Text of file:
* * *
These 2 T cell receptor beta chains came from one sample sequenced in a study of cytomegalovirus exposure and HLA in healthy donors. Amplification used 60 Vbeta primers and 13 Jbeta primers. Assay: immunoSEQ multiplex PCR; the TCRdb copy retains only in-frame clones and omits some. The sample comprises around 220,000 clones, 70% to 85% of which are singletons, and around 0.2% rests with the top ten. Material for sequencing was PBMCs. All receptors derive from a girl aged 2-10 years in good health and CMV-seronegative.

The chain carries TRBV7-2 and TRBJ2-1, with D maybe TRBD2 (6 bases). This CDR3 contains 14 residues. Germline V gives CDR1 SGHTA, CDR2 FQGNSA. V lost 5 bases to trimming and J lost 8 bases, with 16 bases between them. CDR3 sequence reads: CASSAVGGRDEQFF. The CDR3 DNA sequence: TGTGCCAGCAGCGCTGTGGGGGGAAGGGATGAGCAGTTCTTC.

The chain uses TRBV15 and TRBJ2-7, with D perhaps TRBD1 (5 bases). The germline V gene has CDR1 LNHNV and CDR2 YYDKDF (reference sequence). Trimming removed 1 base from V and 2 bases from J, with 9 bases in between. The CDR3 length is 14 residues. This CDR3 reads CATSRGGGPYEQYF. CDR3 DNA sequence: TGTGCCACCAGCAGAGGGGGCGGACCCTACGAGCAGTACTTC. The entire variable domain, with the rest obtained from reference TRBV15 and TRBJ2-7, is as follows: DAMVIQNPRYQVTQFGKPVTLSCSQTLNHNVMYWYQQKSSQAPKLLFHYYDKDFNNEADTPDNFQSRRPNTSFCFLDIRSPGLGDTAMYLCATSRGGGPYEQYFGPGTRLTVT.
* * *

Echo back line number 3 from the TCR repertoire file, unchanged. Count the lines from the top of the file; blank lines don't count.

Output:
The chain uses TRBV15 and TRBJ2-7, with D perhaps TRBD1 (5 bases). The germline V gene has CDR1 LNHNV and CDR2 YYDKDF (reference sequence). Trimming removed 1 base from V and 2 bases from J, with 9 bases in between. The CDR3 length is 14 residues. This CDR3 reads CATSRGGGPYEQYF. CDR3 DNA sequence: TGTGCCACCAGCAGAGGGGGCGGACCCTACGAGCAGTACTTC. The entire variable domain, with the rest obtained from reference TRBV15 and TRBJ2-7, is as follows: DAMVIQNPRYQVTQFGKPVTLSCSQTLNHNVMYWYQQKSSQAPKLLFHYYDKDFNNEADTPDNFQSRRPNTSFCFLDIRSPGLGDTAMYLCATSRGGGPYEQYFGPGTRLTVT.